BOSTON (Feb. 7) – A sold out crowd of 4,265 at the Reggie Lewis Track and Athletic Center was treated to quite a spectacle at the 14th annual Reebok Boston Indoor Games that included the two highest pole vault clearances indoors by a man and woman on American soil, six world leading marks and two American records.
The outstanding pole vault performances were made possible in part by the elevated Mondo runway meet organizers arranged to have shipped in from last week’s Millrose Games in New York. Jenn Stuczynski wasted little time in starting the evening off by breaking Stacy Dragila’s American record with a clearance of 15-9.75 (4.82m) and taking home a $25,000 award. Using the elevated runway to her advantage she cleared her first three heights on her opening attempts, but just missed the world record height of 16-3.25. Stuczynski now sits at No. 3 on the all-time list.
“Having the runway, it brought a different outlook to the Boston Games,” Stuczynski said. “I’ve competed here before and then bringing the runway added a little bit of magic to it. It was nice to be up on that platform. It felt like the pole vault was highlighted.
“I think it was a relief (getting the record). It’s a mental game you play with yourself. I’ve tried this so many times and now I want to make it today. I tried to stay focused on it and go with the routine jumps.”
The men’s pole vault was just as exciting as Australian Olympic gold medalist, Steve Hooker, made three attempts at the world record of 20-2.0 (6.15m) to close out the meet. He narrowly missed clearing the bar on his final try and came away with a winning mark of 19-10.5 (6.06m). His performance earned him the Australian national record and put him a No. 2 on the all-time list.
“The first attempt I ran through, the second attempt I didn't clear,” Hooker said. “On the third attempt, I cleared it with my hips, but came down with my chest and arms. You have to get everything over unfortunately.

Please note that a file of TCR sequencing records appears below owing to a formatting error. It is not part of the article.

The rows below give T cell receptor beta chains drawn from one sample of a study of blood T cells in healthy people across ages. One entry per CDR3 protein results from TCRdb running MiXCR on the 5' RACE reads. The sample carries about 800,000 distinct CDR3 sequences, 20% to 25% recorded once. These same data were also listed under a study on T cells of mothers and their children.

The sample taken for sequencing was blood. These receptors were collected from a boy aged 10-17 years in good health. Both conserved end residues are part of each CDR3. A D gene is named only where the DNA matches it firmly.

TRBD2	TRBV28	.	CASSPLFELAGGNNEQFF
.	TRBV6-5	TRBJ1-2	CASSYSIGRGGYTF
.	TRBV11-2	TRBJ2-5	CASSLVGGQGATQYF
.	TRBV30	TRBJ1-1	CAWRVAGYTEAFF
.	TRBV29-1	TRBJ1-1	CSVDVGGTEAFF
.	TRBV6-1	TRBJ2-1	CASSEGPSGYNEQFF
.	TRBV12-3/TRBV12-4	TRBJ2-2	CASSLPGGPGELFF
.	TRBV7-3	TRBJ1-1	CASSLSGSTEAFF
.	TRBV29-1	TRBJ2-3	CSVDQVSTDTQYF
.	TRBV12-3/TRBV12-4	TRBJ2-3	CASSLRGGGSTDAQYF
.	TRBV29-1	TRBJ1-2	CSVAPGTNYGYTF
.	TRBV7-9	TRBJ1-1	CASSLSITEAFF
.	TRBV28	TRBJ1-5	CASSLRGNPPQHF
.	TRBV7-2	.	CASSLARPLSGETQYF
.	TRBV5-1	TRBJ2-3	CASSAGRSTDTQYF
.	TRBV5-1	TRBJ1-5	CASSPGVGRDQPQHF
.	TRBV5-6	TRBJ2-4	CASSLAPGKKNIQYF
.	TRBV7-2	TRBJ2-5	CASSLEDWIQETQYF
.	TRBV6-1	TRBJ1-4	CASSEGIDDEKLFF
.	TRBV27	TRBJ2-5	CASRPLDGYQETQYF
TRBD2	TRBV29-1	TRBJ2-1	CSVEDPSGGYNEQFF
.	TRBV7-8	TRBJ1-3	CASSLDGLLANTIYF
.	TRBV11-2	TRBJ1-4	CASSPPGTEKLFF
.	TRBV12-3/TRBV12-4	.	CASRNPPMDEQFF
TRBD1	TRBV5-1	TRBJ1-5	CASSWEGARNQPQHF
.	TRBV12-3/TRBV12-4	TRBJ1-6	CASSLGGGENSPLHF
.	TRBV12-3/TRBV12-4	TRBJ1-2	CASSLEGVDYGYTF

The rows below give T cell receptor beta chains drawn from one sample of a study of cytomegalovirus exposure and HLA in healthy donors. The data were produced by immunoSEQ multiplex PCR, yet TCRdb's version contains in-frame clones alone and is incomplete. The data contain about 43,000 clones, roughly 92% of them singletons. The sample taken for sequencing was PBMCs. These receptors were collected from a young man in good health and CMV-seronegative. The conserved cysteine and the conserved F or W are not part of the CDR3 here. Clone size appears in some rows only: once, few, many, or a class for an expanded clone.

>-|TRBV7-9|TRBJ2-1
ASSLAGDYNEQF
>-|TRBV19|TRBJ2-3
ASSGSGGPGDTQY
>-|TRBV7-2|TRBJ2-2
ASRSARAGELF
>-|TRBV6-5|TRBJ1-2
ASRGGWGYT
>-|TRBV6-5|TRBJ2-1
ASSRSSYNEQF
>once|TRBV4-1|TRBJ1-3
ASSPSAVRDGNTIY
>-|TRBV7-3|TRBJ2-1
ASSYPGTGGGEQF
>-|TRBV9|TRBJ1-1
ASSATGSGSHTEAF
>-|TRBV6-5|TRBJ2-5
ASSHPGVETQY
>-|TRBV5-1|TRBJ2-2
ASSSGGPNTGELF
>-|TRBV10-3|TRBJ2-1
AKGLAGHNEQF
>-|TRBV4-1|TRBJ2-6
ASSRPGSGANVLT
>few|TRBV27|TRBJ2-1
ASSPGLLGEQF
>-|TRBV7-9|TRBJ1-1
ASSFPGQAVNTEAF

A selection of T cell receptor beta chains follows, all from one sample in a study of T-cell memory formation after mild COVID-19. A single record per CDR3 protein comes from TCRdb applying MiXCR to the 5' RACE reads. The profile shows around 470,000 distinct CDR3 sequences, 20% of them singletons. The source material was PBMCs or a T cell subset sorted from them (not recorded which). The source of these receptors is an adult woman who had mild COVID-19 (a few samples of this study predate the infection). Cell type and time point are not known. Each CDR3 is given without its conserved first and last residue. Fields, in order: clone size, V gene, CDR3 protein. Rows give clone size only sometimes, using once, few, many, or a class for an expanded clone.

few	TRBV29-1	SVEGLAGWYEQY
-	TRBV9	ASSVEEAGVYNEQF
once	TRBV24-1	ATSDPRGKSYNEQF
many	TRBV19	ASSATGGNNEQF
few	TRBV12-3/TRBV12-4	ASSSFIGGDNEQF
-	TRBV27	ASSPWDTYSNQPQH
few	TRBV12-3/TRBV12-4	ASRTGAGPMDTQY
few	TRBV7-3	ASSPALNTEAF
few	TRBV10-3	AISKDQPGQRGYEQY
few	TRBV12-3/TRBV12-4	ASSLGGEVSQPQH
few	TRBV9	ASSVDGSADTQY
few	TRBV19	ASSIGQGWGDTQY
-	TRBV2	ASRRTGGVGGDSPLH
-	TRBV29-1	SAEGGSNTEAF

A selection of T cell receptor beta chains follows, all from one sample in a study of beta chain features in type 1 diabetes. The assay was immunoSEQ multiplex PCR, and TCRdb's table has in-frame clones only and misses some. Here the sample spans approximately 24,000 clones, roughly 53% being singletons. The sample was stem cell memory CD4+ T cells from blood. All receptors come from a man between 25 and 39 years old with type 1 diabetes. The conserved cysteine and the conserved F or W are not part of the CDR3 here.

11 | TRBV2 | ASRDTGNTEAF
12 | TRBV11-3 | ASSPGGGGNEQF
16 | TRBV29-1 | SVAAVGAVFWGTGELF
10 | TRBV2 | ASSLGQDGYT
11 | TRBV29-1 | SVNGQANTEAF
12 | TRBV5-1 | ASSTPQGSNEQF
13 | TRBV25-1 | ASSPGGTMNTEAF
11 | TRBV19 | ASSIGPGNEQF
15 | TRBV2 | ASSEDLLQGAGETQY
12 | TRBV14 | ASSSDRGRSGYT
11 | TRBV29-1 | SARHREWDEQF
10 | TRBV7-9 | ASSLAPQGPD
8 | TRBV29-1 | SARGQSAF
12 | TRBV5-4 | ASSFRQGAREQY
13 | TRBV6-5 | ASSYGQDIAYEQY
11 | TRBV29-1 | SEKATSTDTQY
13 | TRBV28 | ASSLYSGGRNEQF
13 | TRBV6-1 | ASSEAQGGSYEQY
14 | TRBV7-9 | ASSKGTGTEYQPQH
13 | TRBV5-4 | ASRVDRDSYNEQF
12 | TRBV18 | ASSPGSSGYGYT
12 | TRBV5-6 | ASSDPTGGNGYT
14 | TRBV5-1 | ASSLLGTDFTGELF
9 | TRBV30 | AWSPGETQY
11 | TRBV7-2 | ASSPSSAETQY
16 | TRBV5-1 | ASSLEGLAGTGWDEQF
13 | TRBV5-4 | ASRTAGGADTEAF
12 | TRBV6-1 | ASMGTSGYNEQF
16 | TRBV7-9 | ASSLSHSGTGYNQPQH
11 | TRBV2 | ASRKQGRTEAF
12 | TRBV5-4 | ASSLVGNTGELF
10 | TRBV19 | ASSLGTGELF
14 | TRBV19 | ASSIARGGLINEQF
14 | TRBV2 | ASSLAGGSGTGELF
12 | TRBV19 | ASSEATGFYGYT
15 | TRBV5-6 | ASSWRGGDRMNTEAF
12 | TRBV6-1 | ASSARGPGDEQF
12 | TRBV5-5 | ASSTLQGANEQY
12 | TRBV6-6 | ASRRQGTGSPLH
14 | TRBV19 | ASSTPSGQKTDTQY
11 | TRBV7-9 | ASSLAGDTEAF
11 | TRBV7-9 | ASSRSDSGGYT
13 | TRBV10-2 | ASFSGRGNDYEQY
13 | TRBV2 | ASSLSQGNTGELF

“I want to keep jumping PBs. I'm most happy that I was able to come out and perform well again. Up until tonight I wasn't the record holder for my country. To break the national record was my main goal.”
While Hooker was on the runway the crowd was also cheering on hometown favorite Shalane Flanagan in the 5,000 meters. The 10,000-meter Olympic bronze medalist didn’t disappoint as she staged a thrilling race against Ethiopian Sentanyahu Ejigu. The two separated themselves from the rest of the pack early on in the first 1,000 meters with a 2:57.9 split. At 2,000 meters they were clocked at 5:56.1 and at the 3,000-meter mark they turned in an 8:55.7.
With Ejigu remaining on her heels at 4,000 meters they registered 11:54.1. Coming around the final turn Ejigu started to make her move and in the final straightaway edged Flanagan by only five thousandths of second. Ejigu’s winning time was 14:47.613, while Flanagan earned the American record and a $25,000 bonus with a 14:47.618. Flanagan now owns four American records, including the indoor 3,000 meters, the outdoor 5,000 meters and the outdoor 10,000 meters.
“I feel like I came out really strong, I feel really great,” Flanagan said. “I thought I had it. I thought maybe they'd give the win to the "hometown girl," but I was so close. There were great ladies in the race, a great pace setter. If I'd been out there by myself, it would've been hard. To have someone right on me, it was a great motivator. There's no better motivation than to run in front of the hometown crowd. It takes more than one person to set a record.”
A pair of University of Michigan alums dominated the mile races. Lindsey Gallo upset Ethiopian Mestawot Tadesse and Australian Sarah Jamieson as she crossed the line in a meet record and world-leading time of 4:27.90. Tadesse finished second in 4:28.18 and Jamieson was third in 4:29.47.
The men’s race was highly anticipated with a talented field of runners, including Olympic bronze medalist Nick Willis, Alan Webb and other sub-4:00 milers. The group was paced by Adam Perkins and recorded splits of 57.6 and 1:56.6. After 1,000 meters Perkins stepped off the track and Mexico’s Pablo Solares took the lead as Webb faded and Willis and Chris Lukezic ran second and third, respectively.
At the bell lap Willis sped down the backstretch and came away with the victory and a world leading time of 3:53.54. Solares earned runner-up honors with a 3:54.52 and Lukezic finished third in 3:56.04.
The women’s 3,000 meters was the Kara Goucher show as she ran her final race indoors race this season before focusing exclusively on training for the Boston Marathon in April. She powered around the track in a world-leading time of 8:46.65, while Texas Tech’s Sally Kipyego was close behind with a college best performance of 8:48.77.
In the girls’ high school mile Ontario, Canada’s Jessica Party was the clear winner and enjoyed a convincing victory with a time of 4:51.62. In comparison the boys’ high school mile was a close one. Mac Fleet, from University City, Calif., came from nowhere after the last turn and took the tape with a solid time of 4:09.06.